Jacqueline DiBiasie (seated) works with students, including Grace Gibson, C’17, (center) to document ancient graffiti inscribed in the plaster of Herculaneum.

Jacqueline DiBiasie (seated) works with students, including Grace Gibson, C’17, (center) to document ancient graffiti inscribed in the plaster of Herculaneum.

Saving the Scribbles

A Sewanee professor and her students are preserving first-century graffiti with 21st-century tools.


"T he dark cloud looked like a pine tree,” wrote Pliny the Younger in letters to his relatives about 1,940 years ago. He was writing about what is perhaps the most famous volcanic eruption in history: the Aug. 24 eruption of Mt. Vesuvius in the year 79 A.D.

In some respects, that cloud and its aftermath are the compelling force behind the scholarship of Visiting Assistant Professor Jacqueline DiBiasie, her students, and colleagues working on the Herculaneum Graffiti Project, a multiyear project to digitize ephemeral cultural resources in the form of graffiti scratched in the plaster walls of Herculaneum. The pine tree cloud was volcanic ash, pumice, and gases being thrown aloft to the edge of the stratosphere, where wind shear slowed solid materials enough to make them fall back to earth. Pliny’s eyewitness account guaranteed that the term “Plinian eruption” is what geologists today still use for similar violent volcanic activity. The pyroclastic flows of superheated gas and ash that never made it to the clouds overran nearby towns so fast that people were trapped, most famously in Pompeii, but also in nearby Herculaneum. Herculaneum was buried in 50 feet or more of material, turning it into a time capsule of Roman life in the first century.

First uncovered about 1,600 years after the eruption, the towns of Herculaneum and Pompeii have been objects of curiosity and plunder for the past 300 or more years. While they are still the objects of intense study by archaeologists, much of that work has turned to preservation, and DiBiasie and her colleagues are at the leading edge. Part of a team that is deploying state-of-the-art digital tools to catalog graffiti in Pompeii and Herculaneum, DiBiasie is the field director for the Herculaneum Graffiti Project. For the past two summers she has led an interdisciplinary team from Sewanee, Millsaps, Washington & Lee, and the University of Richmond to photograph, record, and digitize ancient graffiti from the site, while working with students to hone their skills in archaeological documentation, digital preservation, and Latin translation.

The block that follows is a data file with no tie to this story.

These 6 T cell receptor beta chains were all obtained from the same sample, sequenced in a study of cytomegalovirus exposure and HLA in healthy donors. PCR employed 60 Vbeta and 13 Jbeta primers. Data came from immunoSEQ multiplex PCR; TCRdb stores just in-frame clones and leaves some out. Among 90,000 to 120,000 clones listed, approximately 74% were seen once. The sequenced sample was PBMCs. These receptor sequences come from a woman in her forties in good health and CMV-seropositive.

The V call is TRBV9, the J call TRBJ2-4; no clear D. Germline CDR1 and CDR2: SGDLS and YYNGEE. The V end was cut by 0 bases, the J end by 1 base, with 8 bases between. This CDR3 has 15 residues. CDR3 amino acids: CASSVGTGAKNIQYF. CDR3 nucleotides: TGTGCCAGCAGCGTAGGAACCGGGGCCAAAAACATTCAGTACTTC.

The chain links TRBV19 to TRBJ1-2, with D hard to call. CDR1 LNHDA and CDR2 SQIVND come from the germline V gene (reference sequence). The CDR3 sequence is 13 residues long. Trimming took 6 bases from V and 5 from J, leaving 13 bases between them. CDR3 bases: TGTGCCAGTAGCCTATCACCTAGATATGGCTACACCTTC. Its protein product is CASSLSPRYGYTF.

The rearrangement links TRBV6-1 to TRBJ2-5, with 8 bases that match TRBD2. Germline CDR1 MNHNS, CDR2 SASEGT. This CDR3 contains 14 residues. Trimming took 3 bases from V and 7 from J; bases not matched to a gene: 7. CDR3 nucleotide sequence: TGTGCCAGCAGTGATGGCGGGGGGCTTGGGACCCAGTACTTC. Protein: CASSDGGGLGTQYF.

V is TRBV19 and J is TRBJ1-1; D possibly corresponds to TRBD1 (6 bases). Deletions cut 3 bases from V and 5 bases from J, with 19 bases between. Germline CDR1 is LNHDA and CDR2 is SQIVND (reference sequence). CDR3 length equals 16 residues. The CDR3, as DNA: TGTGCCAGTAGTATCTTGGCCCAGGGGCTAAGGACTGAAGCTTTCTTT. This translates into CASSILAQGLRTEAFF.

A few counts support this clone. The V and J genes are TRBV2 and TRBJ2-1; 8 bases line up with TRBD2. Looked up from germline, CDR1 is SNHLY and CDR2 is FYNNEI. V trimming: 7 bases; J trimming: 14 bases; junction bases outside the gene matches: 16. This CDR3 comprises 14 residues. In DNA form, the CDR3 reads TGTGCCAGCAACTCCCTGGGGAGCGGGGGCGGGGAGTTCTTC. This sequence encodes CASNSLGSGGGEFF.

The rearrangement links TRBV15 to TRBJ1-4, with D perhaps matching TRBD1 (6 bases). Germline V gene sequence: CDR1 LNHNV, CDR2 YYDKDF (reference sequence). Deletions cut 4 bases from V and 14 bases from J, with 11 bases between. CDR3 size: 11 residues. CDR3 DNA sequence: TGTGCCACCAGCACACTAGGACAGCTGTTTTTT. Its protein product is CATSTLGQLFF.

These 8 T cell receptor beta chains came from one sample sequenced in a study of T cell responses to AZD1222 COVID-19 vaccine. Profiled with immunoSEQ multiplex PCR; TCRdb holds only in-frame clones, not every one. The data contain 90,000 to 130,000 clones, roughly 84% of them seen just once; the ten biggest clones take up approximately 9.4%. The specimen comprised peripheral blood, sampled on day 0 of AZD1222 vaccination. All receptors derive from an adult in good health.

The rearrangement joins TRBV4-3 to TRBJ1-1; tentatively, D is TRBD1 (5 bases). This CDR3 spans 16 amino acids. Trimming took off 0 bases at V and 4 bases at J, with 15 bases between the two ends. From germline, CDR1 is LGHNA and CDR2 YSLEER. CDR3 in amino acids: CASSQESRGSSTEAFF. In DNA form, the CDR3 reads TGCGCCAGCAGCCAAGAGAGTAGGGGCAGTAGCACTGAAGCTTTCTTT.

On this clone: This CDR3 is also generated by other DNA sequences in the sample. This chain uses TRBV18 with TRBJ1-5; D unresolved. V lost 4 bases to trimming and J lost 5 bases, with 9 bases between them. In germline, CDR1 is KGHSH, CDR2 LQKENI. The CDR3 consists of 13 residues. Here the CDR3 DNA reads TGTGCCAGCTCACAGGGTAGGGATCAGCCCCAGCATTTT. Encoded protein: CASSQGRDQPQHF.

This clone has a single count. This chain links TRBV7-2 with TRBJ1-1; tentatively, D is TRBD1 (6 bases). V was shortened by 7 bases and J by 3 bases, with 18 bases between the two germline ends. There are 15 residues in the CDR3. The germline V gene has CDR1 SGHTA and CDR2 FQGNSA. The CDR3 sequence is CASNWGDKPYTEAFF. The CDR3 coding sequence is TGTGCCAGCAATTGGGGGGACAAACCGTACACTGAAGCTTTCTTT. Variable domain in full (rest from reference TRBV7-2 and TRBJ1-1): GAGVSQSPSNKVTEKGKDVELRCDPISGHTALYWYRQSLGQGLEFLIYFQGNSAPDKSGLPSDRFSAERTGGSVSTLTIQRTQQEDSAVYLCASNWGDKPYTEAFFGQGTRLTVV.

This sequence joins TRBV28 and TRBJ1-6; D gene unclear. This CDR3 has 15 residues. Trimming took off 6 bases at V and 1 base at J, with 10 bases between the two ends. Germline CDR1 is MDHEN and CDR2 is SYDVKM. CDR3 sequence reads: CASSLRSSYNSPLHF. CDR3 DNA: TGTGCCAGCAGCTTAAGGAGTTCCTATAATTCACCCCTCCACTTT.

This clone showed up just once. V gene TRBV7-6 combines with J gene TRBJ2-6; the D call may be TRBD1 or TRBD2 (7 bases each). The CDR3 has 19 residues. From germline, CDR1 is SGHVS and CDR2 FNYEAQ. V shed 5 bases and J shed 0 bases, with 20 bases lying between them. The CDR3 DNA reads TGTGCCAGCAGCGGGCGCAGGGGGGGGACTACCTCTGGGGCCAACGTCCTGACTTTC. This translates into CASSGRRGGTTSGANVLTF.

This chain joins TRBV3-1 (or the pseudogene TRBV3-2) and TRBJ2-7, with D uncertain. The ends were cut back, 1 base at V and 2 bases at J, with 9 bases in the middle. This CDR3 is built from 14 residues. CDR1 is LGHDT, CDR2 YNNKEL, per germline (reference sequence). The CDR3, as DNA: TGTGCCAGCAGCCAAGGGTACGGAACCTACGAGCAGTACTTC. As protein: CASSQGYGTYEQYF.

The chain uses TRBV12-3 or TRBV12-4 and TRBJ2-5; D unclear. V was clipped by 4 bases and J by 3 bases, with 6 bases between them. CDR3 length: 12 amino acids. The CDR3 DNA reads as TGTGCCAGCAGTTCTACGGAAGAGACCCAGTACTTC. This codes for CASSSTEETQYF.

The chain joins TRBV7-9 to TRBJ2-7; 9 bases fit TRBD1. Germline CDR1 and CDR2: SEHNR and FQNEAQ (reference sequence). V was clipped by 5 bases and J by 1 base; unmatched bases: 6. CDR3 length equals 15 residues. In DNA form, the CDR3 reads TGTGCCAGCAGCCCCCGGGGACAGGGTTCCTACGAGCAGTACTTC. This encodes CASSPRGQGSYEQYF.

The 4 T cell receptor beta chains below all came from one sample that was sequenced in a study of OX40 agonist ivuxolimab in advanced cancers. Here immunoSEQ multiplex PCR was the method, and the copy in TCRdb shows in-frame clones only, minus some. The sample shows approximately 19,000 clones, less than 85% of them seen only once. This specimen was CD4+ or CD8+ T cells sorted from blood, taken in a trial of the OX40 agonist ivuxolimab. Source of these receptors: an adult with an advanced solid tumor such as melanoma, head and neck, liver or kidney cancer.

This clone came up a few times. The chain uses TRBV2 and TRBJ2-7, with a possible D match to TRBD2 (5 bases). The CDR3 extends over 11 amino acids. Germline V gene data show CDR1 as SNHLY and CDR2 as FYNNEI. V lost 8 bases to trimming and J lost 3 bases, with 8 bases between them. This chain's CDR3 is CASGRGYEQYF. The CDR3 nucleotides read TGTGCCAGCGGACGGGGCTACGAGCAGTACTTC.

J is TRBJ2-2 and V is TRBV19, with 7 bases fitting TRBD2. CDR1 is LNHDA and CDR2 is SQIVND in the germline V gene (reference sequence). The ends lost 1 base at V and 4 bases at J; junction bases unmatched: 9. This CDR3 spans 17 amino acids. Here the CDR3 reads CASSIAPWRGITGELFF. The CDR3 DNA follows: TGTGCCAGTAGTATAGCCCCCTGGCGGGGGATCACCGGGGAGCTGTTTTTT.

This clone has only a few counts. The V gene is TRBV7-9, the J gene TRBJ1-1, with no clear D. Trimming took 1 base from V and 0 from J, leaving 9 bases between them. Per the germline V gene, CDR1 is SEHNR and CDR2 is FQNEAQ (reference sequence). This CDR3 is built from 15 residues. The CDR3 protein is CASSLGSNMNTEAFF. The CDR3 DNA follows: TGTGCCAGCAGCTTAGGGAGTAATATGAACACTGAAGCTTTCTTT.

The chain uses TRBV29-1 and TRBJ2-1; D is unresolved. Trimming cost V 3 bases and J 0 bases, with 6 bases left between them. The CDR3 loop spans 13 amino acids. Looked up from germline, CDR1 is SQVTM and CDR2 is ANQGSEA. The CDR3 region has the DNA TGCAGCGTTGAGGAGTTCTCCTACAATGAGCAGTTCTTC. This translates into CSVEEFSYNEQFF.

The research group, called the Ancient Graffiti Project and led by Project Director Rebecca Benefiel of Washington & Lee University, is also digitally cataloging graffiti in a new tool they have created. The results are collected in a web-based search engine, which scholars can use to gain insight into first-century Roman life. The records are now in the digital cloud. 

“This work is crucial. Ancient graffiti are disappearing at an alarming rate,” DiBiasie says. “In fact, a few graffiti we documented in our first field season in 2014 have already partially disintegrated.” The Herculaneum Graffiti Project is working to ensure that these graffiti can be preserved before they are lost forever, and the group is working with conservators at the site in order to preserve it for future generations.

So what are these graffiti? First, forget the notion of New York subways or big public scrawlings that are in part transgressive, as well as artistic and performative. The Herculaneum graffiti that the DiBiasie team is studying are quite small, often fitting into a two-inch square. They are scratched into plaster walls with sharp objects. “There was not a social taboo against graffiti like there is now,” says DiBiasie. “People wrote graffiti everywhere: in their own houses and in public places. There was only one place—tombs—where graffiti writing was sometimes unwelcome.” Another difference between ancient and modern is that the graffiti were quite small, but they were ubiquitous. There is one graffito alluding to this fact, which can be translated, “I wonder, wall, that you who are holding up so many scribblings, have not fallen into ruins.” [Admiror, O paries, te non cecidisse ruinis: qui tot scriptorum taedia sustineas.]

A quick tour of the Ancient Graffiti Project search engine shows that the content is wide-ranging. Here’s an example: “He who does not know to protect himself does not know how to live. The least evil becomes the greatest by thinking lightly of it.” [Qui se tutari nescit nescit vivere. Minimum malum fit contemnendo maximum]